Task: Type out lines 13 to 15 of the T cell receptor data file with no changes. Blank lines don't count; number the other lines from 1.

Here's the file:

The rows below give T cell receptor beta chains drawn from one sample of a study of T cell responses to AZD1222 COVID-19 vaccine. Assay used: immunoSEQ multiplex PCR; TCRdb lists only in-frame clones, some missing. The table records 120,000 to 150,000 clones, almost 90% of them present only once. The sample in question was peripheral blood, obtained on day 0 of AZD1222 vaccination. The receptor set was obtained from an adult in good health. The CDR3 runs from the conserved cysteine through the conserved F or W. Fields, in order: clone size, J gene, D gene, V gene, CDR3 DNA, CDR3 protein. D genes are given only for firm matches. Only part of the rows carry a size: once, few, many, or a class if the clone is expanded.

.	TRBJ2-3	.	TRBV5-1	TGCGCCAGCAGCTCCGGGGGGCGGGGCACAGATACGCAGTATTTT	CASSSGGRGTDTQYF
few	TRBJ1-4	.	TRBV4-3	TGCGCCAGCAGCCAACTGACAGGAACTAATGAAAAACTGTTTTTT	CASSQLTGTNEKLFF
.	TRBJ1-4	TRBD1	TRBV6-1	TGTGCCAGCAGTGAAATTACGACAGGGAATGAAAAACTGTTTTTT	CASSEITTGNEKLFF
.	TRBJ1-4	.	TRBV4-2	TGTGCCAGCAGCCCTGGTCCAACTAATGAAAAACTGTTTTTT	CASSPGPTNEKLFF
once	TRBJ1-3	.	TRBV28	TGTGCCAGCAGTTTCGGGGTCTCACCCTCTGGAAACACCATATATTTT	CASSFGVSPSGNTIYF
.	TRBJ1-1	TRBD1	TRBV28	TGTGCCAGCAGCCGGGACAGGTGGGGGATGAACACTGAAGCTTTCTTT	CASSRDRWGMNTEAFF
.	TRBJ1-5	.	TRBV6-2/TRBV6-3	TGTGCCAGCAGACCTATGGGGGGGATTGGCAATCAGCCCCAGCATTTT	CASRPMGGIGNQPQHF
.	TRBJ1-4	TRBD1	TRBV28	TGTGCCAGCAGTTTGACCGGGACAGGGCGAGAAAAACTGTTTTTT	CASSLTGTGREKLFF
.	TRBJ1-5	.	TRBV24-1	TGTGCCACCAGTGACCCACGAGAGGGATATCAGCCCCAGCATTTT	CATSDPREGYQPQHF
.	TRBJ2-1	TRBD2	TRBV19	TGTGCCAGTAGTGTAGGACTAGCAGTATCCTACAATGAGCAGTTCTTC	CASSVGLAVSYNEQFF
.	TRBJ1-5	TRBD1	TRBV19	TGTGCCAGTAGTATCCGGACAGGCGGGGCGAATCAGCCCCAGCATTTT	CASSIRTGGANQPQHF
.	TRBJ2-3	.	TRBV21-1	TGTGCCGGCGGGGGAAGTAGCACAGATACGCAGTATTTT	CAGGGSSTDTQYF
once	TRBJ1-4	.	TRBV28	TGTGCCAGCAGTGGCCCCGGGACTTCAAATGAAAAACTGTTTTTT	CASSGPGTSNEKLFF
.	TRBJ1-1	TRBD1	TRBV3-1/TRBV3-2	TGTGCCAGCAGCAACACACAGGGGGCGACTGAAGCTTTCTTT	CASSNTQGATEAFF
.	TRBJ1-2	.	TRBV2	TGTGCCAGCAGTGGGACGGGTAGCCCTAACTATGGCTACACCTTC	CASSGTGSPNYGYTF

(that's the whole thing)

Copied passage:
.	TRBJ2-3	.	TRBV21-1	TGTGCCGGCGGGGGAAGTAGCACAGATACGCAGTATTTT	CAGGGSSTDTQYF
once	TRBJ1-4	.	TRBV28	TGTGCCAGCAGTGGCCCCGGGACTTCAAATGAAAAACTGTTTTTT	CASSGPGTSNEKLFF
.	TRBJ1-1	TRBD1	TRBV3-1/TRBV3-2	TGTGCCAGCAGCAACACACAGGGGGCGACTGAAGCTTTCTTT	CASSNTQGATEAFF